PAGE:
I have often wished there were ways to organize trading food with the neighbors. It bothers me to walk past, say, a persimmon tree covered with orange fruit that the neighbors are letting go to rot. It seems an awfully big waste. But as someone with frequently overproducing plants, I understand how wearying it can be to harvest every bit of fruit from the branches.
The NYTimes has an article on fruit swapping sites like Neighborhood Fruit and VeggieTrader. You can sign up and find other people in your area to swap fruit with. It’s a great idea, although I didn’t see anyone in my particular area. Still, it’s early in the season.
The article also talks about local food trading groups, for example one started by Asiya Wadud, pictured above, who set up a neighborhood fruit exchange called Forage Oakland. I like how the article makes the food trading sound exciting and a little naughty. For example:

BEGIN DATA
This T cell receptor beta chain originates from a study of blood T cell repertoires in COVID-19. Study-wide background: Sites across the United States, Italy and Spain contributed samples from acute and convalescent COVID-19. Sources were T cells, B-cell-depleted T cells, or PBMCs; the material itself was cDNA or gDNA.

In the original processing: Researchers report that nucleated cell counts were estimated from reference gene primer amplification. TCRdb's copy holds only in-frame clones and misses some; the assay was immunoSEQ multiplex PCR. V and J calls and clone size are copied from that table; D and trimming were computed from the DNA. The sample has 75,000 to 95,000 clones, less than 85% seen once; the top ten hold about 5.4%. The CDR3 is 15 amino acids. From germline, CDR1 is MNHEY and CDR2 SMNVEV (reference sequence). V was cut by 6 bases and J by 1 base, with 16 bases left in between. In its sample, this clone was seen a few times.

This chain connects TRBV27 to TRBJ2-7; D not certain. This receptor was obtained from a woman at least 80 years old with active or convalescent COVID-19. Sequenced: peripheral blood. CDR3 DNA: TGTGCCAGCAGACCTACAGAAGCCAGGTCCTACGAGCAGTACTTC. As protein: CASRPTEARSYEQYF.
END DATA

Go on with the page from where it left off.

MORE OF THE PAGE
“For cooks, like Samin Nosrat, a cook at the restaurant Eccolo in Berkeley, free fruit is like a little kitchen miracle. She sneaks grape leaves to wrap sardines. Once, she stumbled upon so many fallen green walnuts on a sidewalk that she piled a bunch into a blanket she retrieved from her car, and made nocino, a walnut liqueur.
Ms. Nosrat calls it opportunistic cooking, which she means in the best way.
“It’s cooking from nothing,” she said.”
ETA: I don’t think it is okay to sneak into people’s yards and steal from their trees. I figured that went without saying but since the article does mention some people doing that, I will add: Always ask first.